Thursday, April 19, 2018

What I’m Watching: Roseanne

Roseanne: Season 10, Episode 5 “Darlene v. David” (B)

Not having watched this show during its original run means that I’m not familiar with the recurring characters who are now showing up again. I recognized Johnny Galecki from “The Big Bang Theory” right away as David, Darlene’s absent husband who suddenly showed up back in her life. I didn’t recognize Estelle Parsons, the esteemed Oscar winner from “Bonnie and Clyde” who is now ninety years old, as Roseanne and Jackie’s mother Beverly. I wasn’t all that fond of the content involving Beverly, who is apparently quite the sexually active senior, and who may now be sticking around a permanent basis after being barred from her retirement home due to her classification as a danger to others. David, on the other hand, was plenty entertaining, not pausing on the fact that his new girlfriend’s name was Blue and then launching unprepared into a long speech he didn’t expect to be allowed to finish. Darlene was intoxicated by the notion that they might be able to reconcile, but some helpful heart-to-hearts with her family members showed that their marriage never really worked in the first place. At least their relationship can be civil, with Dan sternly warning him not to mess anything up and Roseanne comforting him with her assurances that she still wants him to prove her right. Harris could use a role model that she didn’t have to guilt into buying her weed or ice cream, and having both of her parents around and a bit happier might just set her in the right direction.

What I’m Watching: Good Girls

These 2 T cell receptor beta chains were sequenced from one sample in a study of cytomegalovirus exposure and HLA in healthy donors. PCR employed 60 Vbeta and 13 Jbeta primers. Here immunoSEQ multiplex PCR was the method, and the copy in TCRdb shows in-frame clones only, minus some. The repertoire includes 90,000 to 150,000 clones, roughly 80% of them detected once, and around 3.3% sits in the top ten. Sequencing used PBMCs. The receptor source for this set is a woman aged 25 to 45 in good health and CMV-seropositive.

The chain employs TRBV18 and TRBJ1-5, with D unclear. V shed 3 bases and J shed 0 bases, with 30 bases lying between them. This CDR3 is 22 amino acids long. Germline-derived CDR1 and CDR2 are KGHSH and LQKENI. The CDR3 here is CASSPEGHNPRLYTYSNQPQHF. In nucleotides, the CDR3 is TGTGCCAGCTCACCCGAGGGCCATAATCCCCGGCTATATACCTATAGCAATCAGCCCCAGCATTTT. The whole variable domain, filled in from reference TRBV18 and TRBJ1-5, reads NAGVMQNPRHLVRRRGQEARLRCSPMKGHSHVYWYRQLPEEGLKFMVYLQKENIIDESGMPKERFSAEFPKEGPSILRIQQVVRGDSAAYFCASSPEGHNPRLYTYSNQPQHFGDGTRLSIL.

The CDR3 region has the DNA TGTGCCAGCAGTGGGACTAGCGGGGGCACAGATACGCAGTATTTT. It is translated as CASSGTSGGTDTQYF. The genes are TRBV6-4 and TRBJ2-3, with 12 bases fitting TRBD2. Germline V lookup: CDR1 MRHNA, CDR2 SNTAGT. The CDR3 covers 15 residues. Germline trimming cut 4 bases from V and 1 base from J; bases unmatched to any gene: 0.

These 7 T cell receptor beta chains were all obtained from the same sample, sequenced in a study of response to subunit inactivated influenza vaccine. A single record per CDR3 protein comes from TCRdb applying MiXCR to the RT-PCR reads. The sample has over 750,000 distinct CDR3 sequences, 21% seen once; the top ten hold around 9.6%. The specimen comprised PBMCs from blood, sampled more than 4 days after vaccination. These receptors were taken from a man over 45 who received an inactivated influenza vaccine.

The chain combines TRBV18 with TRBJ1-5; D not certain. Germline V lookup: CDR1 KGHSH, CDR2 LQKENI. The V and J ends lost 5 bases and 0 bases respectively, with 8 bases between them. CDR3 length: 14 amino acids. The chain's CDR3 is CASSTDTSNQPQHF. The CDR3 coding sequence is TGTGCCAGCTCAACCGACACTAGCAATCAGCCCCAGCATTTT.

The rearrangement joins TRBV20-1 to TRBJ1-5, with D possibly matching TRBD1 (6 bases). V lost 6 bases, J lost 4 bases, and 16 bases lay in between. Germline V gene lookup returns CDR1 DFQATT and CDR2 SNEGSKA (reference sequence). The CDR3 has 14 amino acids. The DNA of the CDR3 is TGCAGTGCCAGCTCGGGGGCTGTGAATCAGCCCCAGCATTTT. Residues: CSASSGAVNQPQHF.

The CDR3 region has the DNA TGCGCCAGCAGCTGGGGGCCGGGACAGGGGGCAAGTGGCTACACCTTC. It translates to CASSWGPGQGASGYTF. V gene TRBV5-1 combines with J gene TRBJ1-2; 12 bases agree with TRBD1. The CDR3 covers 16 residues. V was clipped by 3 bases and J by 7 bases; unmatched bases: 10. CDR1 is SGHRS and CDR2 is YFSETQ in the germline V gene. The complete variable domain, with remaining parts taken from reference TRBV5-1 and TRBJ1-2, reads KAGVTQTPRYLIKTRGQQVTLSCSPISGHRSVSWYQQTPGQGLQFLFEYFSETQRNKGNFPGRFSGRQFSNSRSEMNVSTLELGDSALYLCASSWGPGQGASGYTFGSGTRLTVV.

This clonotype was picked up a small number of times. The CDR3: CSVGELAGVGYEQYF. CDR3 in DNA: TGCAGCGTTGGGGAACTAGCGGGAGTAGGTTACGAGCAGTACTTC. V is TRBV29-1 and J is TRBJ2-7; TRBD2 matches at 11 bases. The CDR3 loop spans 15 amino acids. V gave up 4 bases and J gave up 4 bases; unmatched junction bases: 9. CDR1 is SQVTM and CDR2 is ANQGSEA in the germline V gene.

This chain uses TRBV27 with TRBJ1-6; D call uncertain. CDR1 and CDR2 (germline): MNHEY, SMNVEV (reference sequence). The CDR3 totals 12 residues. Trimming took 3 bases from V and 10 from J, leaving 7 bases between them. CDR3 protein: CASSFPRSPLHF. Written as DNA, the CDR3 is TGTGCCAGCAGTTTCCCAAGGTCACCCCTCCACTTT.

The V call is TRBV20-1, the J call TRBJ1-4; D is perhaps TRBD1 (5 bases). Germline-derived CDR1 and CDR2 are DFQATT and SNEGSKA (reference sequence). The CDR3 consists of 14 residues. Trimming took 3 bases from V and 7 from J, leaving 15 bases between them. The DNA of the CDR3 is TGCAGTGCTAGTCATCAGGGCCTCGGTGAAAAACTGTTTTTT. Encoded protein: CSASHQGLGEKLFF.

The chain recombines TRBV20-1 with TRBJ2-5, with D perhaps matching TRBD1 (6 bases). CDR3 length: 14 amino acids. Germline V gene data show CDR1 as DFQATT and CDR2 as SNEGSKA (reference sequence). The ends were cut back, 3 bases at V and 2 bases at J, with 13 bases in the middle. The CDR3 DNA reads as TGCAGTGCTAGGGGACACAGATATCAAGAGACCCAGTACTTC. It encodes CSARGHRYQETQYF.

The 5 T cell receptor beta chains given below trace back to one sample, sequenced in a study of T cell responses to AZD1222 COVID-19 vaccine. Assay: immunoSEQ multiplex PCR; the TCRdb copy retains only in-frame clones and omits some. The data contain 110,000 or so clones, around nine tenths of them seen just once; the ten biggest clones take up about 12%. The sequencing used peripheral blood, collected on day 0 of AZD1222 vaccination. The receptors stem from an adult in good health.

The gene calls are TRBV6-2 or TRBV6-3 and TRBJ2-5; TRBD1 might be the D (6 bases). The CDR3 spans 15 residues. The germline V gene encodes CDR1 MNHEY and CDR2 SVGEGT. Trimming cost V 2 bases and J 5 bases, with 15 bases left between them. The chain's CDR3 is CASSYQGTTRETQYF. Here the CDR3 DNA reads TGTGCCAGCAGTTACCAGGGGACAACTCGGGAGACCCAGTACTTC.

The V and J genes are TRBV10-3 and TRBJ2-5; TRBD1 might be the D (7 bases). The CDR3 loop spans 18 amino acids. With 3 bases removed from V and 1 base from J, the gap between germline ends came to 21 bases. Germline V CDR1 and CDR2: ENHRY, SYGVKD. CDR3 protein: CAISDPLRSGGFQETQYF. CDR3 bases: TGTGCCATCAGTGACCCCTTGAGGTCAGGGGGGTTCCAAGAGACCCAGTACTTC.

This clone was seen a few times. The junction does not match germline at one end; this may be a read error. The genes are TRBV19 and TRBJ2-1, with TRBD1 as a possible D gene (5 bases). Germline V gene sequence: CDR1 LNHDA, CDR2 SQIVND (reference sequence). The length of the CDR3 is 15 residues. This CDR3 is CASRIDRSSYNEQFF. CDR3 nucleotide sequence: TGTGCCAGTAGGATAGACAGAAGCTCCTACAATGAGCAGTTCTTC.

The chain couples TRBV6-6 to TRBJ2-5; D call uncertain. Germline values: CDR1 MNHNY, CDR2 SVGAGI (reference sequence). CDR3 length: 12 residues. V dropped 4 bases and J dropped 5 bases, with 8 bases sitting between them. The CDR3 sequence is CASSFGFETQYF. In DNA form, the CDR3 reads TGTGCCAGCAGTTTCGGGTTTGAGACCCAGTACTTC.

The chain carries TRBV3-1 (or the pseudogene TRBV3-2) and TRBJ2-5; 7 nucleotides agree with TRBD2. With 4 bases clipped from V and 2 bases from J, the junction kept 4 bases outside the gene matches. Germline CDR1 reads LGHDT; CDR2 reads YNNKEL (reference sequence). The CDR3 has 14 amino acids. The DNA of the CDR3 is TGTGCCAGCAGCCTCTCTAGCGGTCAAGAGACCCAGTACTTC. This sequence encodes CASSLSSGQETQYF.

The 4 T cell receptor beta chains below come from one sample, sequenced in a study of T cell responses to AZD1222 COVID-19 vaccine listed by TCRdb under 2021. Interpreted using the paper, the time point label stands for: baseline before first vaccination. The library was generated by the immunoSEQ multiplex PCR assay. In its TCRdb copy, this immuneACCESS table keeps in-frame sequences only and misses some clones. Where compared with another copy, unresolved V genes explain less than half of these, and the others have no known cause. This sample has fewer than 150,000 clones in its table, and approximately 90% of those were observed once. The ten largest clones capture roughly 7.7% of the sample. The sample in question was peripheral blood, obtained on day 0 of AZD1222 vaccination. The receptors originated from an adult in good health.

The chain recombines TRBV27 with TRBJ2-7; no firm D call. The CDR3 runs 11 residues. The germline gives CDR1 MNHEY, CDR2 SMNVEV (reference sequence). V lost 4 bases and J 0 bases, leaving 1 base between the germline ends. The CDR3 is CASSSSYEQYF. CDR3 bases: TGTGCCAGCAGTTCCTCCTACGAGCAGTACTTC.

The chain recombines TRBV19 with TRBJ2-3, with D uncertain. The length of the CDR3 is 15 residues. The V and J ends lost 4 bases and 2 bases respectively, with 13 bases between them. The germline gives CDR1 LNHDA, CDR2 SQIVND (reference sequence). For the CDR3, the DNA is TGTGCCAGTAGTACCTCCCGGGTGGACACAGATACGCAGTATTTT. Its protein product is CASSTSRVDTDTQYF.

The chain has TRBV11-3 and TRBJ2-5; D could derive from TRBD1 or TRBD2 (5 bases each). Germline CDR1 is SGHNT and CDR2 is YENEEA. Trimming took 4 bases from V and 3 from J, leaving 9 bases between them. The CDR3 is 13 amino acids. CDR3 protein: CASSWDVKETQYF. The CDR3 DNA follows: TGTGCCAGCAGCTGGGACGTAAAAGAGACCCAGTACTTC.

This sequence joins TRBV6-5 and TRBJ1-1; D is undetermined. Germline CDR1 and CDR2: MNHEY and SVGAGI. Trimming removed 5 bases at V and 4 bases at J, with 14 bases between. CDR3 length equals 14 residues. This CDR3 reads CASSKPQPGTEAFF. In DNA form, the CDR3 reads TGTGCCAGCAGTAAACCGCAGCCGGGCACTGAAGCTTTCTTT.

Good Girls: Season 1, Episode 8 “Shutdown” (B+)

This business truly is unpredictable, and it’s a wonder that our friends have hung in there this long. Though things are generally looking up and the emergencies have subsided, they still need money, and pushing kids around with housewives on the playground, cleaning toilets during the graveyard shift, and taking orders from an empowered teenager at a donut drive-thru are the miseries they have to endure try to make ends meet. It didn’t take Annie long to come up with another scheme to get rich quick, and it was easy to see just how vindictive she felt when Nancy told her not to lean back on the couch because of her hair oils. Ripping her off was a smart plan, though it would have been great if Annie had confirmed with the drug dealer who also sold Leslie the drugs he used to frame her that he could in fact move what they were stealing. Beth choosing to trust Dean to take care of it was a smart choice, though him forcing the doctor he paid off to lie to Beth about his cancer just complicates everything all that much more. Being honest with him about what they’re doing was unexpected, and hopefully he can help somehow as Ruby is sure to keep prodding into Stan’s work now that she knows he’s on the case that could put her behind bars, something she came way too close to experiencing when she was trying to scare her daughter straight. Mary Pat continues to be an intolerable, unsympathetic nuisance, and they’re going to have to find a permanent solution to that problem soon.